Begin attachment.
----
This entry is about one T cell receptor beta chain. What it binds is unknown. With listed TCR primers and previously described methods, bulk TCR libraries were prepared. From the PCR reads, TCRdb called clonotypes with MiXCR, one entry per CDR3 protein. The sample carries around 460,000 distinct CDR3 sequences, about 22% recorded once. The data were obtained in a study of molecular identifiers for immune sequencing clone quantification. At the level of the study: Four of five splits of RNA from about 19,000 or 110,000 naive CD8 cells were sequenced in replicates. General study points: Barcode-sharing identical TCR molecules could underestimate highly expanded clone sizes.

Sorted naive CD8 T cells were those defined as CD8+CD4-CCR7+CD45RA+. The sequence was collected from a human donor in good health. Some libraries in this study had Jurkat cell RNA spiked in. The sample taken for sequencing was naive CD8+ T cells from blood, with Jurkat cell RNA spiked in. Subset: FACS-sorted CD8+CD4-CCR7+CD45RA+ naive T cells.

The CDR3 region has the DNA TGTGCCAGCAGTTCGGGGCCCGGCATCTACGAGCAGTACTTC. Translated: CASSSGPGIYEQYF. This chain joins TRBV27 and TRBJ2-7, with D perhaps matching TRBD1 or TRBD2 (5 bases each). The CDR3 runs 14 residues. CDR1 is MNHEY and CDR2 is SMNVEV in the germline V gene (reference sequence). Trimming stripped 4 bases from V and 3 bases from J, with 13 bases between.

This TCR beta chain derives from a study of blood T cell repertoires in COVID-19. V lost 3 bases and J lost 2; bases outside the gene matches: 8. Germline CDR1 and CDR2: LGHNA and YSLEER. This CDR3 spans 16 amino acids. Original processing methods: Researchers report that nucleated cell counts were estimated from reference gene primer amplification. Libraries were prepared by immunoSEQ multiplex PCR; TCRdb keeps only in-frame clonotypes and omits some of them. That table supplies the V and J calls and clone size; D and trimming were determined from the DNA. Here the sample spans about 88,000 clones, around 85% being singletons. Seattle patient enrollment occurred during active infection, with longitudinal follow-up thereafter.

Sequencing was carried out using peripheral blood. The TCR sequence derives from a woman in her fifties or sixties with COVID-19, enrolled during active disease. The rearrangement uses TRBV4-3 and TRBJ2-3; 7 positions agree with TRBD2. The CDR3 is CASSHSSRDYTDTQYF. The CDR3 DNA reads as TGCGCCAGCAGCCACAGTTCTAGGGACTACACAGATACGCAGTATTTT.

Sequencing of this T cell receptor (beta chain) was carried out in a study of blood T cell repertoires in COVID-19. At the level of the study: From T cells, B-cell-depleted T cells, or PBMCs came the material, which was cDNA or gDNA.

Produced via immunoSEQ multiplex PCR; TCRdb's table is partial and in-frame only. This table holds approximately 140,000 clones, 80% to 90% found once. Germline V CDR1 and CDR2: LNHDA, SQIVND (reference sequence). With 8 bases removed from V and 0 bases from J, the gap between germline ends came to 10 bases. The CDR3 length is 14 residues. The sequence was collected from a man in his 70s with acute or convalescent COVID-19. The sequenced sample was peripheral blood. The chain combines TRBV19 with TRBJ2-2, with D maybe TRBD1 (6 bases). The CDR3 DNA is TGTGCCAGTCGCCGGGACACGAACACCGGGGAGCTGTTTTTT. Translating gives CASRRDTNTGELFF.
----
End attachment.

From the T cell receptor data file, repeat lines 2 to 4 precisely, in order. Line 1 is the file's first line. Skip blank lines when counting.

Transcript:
Sorted naive CD8 T cells were those defined as CD8+CD4-CCR7+CD45RA+. The sequence was collected from a human donor in good health. Some libraries in this study had Jurkat cell RNA spiked in. The sample taken for sequencing was naive CD8+ T cells from blood, with Jurkat cell RNA spiked in. Subset: FACS-sorted CD8+CD4-CCR7+CD45RA+ naive T cells.

The CDR3 region has the DNA TGTGCCAGCAGTTCGGGGCCCGGCATCTACGAGCAGTACTTC. Translated: CASSSGPGIYEQYF. This chain joins TRBV27 and TRBJ2-7, with D perhaps matching TRBD1 or TRBD2 (5 bases each). The CDR3 runs 14 residues. CDR1 is MNHEY and CDR2 is SMNVEV in the germline V gene (reference sequence). Trimming stripped 4 bases from V and 3 bases from J, with 13 bases between.

This TCR beta chain derives from a study of blood T cell repertoires in COVID-19. V lost 3 bases and J lost 2; bases outside the gene matches: 8. Germline CDR1 and CDR2: LGHNA and YSLEER. This CDR3 spans 16 amino acids. Original processing methods: Researchers report that nucleated cell counts were estimated from reference gene primer amplification. Libraries were prepared by immunoSEQ multiplex PCR; TCRdb keeps only in-frame clonotypes and omits some of them. That table supplies the V and J calls and clone size; D and trimming were determined from the DNA. Here the sample spans about 88,000 clones, around 85% being singletons. Seattle patient enrollment occurred during active infection, with longitudinal follow-up thereafter.